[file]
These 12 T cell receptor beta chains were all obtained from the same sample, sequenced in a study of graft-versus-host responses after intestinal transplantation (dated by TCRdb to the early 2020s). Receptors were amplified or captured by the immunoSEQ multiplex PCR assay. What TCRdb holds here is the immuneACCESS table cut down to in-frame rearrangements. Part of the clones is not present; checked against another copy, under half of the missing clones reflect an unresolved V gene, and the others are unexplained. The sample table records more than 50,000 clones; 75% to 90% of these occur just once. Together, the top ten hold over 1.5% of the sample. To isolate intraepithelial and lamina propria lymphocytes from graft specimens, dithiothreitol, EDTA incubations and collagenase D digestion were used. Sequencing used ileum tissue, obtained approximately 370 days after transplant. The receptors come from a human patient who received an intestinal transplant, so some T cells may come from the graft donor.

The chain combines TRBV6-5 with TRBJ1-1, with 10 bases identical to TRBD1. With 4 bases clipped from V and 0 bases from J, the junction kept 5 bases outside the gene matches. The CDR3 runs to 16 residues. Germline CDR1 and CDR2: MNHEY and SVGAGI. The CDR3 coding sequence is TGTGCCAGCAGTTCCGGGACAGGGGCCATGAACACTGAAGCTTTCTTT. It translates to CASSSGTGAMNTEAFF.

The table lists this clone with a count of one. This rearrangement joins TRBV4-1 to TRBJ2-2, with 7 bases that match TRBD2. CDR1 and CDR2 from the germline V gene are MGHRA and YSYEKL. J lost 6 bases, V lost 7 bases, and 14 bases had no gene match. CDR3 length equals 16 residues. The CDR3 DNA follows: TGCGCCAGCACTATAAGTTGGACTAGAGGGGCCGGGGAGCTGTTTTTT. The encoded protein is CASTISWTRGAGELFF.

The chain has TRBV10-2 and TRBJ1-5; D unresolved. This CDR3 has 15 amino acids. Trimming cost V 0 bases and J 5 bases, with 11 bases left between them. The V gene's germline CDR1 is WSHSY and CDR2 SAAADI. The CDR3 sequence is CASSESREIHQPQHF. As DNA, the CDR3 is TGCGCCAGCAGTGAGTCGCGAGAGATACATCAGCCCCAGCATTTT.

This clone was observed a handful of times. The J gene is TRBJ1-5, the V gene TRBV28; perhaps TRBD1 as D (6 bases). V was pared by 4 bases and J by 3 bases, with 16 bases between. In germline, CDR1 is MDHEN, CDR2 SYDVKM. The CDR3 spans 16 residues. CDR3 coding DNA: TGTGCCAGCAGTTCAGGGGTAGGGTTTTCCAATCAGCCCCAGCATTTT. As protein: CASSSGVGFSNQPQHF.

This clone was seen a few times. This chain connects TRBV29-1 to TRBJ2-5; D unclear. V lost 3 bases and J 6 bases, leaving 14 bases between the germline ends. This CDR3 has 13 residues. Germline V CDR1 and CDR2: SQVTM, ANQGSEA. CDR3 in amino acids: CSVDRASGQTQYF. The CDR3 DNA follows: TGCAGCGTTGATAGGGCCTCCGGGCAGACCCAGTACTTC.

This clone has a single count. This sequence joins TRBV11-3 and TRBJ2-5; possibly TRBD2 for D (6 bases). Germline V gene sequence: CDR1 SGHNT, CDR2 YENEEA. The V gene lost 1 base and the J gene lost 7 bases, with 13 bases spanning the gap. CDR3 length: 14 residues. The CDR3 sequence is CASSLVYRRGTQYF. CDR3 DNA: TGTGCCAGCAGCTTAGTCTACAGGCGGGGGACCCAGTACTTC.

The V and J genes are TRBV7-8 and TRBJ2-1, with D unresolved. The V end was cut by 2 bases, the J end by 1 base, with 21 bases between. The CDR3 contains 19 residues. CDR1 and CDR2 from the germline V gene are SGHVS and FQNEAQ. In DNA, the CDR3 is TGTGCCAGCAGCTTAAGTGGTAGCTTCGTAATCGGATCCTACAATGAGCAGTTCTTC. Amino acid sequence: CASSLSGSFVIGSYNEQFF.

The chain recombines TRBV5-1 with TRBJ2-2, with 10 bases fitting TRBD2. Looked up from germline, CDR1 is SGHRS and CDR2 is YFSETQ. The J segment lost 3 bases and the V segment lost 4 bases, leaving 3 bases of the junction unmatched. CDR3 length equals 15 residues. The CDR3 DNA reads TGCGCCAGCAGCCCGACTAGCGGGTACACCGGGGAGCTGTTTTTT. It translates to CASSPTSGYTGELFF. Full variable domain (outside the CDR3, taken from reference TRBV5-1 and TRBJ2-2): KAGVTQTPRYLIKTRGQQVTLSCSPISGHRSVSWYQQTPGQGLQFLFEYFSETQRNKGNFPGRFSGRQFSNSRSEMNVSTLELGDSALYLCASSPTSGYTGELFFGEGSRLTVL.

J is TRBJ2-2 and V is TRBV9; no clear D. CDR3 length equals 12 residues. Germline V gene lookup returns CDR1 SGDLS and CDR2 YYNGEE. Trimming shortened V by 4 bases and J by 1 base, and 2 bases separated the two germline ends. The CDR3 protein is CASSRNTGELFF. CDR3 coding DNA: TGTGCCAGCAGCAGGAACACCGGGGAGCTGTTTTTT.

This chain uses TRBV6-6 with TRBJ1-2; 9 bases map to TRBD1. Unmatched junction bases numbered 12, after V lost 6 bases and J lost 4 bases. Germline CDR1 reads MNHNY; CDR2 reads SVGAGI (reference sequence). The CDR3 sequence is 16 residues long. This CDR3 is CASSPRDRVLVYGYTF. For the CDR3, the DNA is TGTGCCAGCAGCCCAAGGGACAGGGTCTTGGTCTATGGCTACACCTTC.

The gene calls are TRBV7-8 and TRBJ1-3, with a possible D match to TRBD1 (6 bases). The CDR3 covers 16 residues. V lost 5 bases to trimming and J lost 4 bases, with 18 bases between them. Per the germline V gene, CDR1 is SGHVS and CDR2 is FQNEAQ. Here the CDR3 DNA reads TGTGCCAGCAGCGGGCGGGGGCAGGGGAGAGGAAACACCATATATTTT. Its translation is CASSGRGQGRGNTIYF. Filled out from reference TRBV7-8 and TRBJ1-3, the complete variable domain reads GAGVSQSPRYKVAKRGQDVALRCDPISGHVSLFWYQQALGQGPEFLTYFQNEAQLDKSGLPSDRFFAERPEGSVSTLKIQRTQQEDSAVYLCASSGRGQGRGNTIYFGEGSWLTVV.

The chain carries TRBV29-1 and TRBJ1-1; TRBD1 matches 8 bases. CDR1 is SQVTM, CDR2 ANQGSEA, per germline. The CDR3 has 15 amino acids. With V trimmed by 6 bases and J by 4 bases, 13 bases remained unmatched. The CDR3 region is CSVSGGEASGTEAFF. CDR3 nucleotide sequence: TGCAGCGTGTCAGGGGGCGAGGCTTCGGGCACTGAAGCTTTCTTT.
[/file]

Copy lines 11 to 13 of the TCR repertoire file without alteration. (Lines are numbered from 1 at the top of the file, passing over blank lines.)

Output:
This chain uses TRBV6-6 with TRBJ1-2; 9 bases map to TRBD1. Unmatched junction bases numbered 12, after V lost 6 bases and J lost 4 bases. Germline CDR1 reads MNHNY; CDR2 reads SVGAGI (reference sequence). The CDR3 sequence is 16 residues long. This CDR3 is CASSPRDRVLVYGYTF. For the CDR3, the DNA is TGTGCCAGCAGCCCAAGGGACAGGGTCTTGGTCTATGGCTACACCTTC.

The gene calls are TRBV7-8 and TRBJ1-3, with a possible D match to TRBD1 (6 bases). The CDR3 covers 16 residues. V lost 5 bases to trimming and J lost 4 bases, with 18 bases between them. Per the germline V gene, CDR1 is SGHVS and CDR2 is FQNEAQ. Here the CDR3 DNA reads TGTGCCAGCAGCGGGCGGGGGCAGGGGAGAGGAAACACCATATATTTT. Its translation is CASSGRGQGRGNTIYF. Filled out from reference TRBV7-8 and TRBJ1-3, the complete variable domain reads GAGVSQSPRYKVAKRGQDVALRCDPISGHVSLFWYQQALGQGPEFLTYFQNEAQLDKSGLPSDRFFAERPEGSVSTLKIQRTQQEDSAVYLCASSGRGQGRGNTIYFGEGSWLTVV.

The chain carries TRBV29-1 and TRBJ1-1; TRBD1 matches 8 bases. CDR1 is SQVTM, CDR2 ANQGSEA, per germline. The CDR3 has 15 amino acids. With V trimmed by 6 bases and J by 4 bases, 13 bases remained unmatched. The CDR3 region is CSVSGGEASGTEAFF. CDR3 nucleotide sequence: TGCAGCGTGTCAGGGGGCGAGGCTTCGGGCACTGAAGCTTTCTTT.